Halo Wars: A real-time strategy game in the Halo universe. I’m not a huge Halo fan but I do think it is one of the best console shooters out there. I have to wonder what sort of liberties they’re taking with the background of the Halo setting, though. According to everything I’ve read about the game universe, the Covenant aliens completely overwhelm the Humans militarily. It’s also a bad sign that it’s not being developed by Bungie.

I don’t recall where I originally found this article by John Derbyshire. It concerns the religiously-motivated enslavement of Christians by Muslims on the Barbary Coast from roughly 1500 to 1800 AD.

The effect on the European coastal populations was dramatic. Entire areas were depopulated. The author even sketches out an argument that the culture of baroque Italy was determined in part by a turning inward from the terrors of coastal life — from the “fear of the horizon” that afflicted all the regions subject to slave raiding. He tells us (he is professor of Italian Social History at Ohio State University, by the way) that to this day there is an idiom in Sicilian dialect to express the general idea of being caught by surprise: pigliato dai turchi — “taken by the Turks.” The distress of those left behind, deprived of a husband of father, is painful to read about.

The blog 2Blowhards is one of my regular reads, and I occasionally peruse the blogs in the Blowhards’ sidebar. One of the ones that I checked on a semi-regular basis was Sixteen Volts, a blog by Ilkka Kokkarinen, apparently a professor at a university in Canada. So, through the magic of the internet, I was reading a blog by Dennis Dale. I don’t recall how I ended up there, but I ran across this sermon by Dale, on engagement with the world. Then, once I had finished the sermon, I reloaded the page and noticed this post on “Suppressed Voltage.” Apparently, Sixteen Volts was shut down by the Political Correctness police, and Ilkka’s blog now only displays a message that has been fabricated by the brownshirts and posted under his name:

A reader asked me not to delete this blog so that some spammer wouldn’t grab it. So I will leave this post as the tombstone for this ugly little blog that brought out the vilest in me and has now left me in deep shame for the rest of my life. Always remember this, kids: you may not really be as witty and edgy as you think you are; the Internet amplifies everything, especially your most ridiculous stupidity, so don’t go writing callous things even during those days that you happen to feel depressed and like shit and you need that feeling of not caring; limits usually exist for a good reason; your imaginary enemies are not the same as the real breathing people; groups are not monolithic so that all their members equal the one you hate the most and who may or may not return the favour; and finally, remember that regardless of their labels, all people are individuals with feelings, fears and hopes that you really, really should always respect.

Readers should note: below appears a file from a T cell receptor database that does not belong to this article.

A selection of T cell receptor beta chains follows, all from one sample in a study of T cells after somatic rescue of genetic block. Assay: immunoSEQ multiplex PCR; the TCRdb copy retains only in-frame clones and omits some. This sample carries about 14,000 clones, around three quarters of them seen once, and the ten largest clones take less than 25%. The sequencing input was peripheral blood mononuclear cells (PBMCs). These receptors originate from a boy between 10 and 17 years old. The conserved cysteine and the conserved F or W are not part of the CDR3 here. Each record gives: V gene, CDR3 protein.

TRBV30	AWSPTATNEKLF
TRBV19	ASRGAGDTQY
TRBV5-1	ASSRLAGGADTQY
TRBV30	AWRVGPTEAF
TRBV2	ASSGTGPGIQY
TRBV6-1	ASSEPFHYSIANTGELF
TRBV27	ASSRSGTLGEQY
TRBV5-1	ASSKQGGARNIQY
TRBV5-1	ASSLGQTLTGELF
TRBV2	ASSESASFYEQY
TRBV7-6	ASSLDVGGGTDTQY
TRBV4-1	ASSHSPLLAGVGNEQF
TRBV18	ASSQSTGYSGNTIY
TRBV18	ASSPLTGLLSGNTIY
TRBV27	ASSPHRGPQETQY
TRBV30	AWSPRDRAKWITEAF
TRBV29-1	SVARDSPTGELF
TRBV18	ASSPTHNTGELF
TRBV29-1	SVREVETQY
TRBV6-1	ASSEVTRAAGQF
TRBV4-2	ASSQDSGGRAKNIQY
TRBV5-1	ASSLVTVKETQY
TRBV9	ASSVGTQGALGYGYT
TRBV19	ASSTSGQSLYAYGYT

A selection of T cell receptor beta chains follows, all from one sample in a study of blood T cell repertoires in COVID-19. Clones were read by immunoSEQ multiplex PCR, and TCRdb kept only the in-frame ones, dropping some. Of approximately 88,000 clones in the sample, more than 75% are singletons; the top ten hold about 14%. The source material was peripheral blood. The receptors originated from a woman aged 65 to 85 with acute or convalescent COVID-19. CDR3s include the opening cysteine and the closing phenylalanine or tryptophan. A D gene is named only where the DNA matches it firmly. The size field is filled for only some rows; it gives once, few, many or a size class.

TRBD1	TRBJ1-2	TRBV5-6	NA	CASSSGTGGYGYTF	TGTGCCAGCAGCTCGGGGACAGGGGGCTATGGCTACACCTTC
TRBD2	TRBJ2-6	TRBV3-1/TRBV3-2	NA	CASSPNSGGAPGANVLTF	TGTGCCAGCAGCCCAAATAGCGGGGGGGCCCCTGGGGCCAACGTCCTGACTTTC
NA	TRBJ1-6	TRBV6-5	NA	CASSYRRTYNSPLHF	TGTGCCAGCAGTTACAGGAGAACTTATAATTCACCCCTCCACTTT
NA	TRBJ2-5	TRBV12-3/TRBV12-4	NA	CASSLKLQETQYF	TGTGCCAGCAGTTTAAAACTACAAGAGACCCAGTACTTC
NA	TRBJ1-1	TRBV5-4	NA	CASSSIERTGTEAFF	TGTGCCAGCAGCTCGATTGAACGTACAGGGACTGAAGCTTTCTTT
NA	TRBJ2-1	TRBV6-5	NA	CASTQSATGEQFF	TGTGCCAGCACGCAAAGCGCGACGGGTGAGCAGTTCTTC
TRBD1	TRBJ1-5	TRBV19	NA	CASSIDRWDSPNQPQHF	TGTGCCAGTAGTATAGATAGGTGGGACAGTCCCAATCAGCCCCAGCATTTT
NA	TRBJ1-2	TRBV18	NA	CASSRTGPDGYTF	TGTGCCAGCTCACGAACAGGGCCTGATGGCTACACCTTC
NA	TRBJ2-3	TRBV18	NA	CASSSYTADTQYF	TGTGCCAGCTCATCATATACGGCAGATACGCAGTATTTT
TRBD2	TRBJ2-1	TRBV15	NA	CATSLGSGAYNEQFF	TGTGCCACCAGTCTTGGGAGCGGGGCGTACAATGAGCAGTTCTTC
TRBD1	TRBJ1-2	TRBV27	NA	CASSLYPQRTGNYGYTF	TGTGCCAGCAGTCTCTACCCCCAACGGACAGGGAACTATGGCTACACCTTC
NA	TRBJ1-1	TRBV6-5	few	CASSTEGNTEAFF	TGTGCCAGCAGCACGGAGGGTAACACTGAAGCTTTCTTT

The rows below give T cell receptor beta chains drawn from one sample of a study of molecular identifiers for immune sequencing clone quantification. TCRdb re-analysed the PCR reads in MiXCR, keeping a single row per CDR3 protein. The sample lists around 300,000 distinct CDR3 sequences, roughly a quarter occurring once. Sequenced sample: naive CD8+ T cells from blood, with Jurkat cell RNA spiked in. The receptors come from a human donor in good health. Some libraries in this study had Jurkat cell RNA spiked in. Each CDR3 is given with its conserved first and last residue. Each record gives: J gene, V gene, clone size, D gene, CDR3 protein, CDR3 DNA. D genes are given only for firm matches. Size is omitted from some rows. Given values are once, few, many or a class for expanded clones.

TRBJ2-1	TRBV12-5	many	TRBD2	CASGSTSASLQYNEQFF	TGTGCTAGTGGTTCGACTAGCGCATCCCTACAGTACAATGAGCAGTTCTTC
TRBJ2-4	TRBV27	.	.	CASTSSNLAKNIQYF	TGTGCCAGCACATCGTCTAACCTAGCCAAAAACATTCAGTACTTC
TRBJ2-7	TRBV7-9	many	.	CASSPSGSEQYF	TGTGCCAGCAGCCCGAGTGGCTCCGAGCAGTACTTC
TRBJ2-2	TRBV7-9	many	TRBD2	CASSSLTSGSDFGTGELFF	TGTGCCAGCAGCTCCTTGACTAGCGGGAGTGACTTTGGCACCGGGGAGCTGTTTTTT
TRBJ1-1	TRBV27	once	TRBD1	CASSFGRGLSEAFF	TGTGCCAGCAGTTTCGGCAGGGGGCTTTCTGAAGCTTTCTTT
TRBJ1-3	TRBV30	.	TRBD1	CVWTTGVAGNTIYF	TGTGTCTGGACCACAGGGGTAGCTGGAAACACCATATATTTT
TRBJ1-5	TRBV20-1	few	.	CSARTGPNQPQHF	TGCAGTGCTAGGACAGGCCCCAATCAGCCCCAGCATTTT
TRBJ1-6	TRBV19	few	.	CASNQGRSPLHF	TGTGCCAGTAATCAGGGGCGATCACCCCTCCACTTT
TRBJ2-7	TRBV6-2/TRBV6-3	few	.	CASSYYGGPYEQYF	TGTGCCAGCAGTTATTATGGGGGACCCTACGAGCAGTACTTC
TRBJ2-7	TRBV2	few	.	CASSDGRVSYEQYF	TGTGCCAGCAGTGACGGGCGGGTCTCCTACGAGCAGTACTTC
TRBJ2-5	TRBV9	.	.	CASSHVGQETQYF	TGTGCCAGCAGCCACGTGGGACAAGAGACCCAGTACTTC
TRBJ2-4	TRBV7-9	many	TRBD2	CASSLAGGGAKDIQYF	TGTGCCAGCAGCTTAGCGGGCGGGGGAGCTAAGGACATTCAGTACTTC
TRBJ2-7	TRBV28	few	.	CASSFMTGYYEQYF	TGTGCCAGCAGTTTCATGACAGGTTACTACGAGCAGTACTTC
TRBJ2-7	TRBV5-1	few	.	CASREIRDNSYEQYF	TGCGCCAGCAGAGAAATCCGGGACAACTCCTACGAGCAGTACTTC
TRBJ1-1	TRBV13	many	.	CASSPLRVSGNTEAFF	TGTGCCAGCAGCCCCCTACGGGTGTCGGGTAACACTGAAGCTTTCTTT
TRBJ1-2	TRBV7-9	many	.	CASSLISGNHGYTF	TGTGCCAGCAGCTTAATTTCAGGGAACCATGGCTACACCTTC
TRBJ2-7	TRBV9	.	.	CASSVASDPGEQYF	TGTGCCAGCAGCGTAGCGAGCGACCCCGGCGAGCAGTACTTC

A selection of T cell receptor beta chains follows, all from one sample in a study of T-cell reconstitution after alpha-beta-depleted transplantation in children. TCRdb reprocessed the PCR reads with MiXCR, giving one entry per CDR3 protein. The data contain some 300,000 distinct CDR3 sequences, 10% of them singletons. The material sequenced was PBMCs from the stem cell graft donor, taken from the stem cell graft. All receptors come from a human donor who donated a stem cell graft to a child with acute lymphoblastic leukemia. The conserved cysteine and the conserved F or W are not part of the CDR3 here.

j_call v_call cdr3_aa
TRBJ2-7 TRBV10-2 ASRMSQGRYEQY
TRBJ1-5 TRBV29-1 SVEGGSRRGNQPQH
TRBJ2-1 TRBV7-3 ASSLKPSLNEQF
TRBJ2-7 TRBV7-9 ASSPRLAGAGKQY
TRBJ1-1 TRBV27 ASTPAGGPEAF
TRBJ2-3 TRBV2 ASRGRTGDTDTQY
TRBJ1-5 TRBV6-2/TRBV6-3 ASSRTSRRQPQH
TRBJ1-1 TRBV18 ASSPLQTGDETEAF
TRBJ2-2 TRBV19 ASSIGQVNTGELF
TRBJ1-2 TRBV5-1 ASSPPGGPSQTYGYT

Steve Sailer has an excellent writeup here.

Via Aaron Haspel I find this little gem. A few months ago I downloaded, via iTunes, a series of poetry readings held at Yale or Princeton or some-or-other place. Sadly, I just can’t bear to sit through them, so tedious and dreary they are, and so horrid the poetry. Good to know that I am not the only one who finds the literary social cult to be the anathema to good. A money quote from Aaron on his Ideal Reader, Conrad Roth: “we both regard “poetry-lovers” as the very people from whom poetry urgently needs to be rescued.”

Typical internet-stumbling also caused me to run across this little rant by Andrea Harris on the Oprah-fication of literature. Inspired by this Udolpho rant, the one thing in particular that strikes me about Harris’ rant is the eerily accurate characterization:

And paired with this evil liquid substance is the older, yet no less poisonous, potion that is traditional female morbidity. Too many women of my acquaintance (young and old) are addicted to those creepy medical shows that seem to only feature children with deforming diseases or people who have been in horrifying disfiguring accidents. … The morbid nightmares that too many women are attracted to all have the smell of hospitals and the grave about them.

Curious, yet seems to be true. I think I prefer the realm of the living.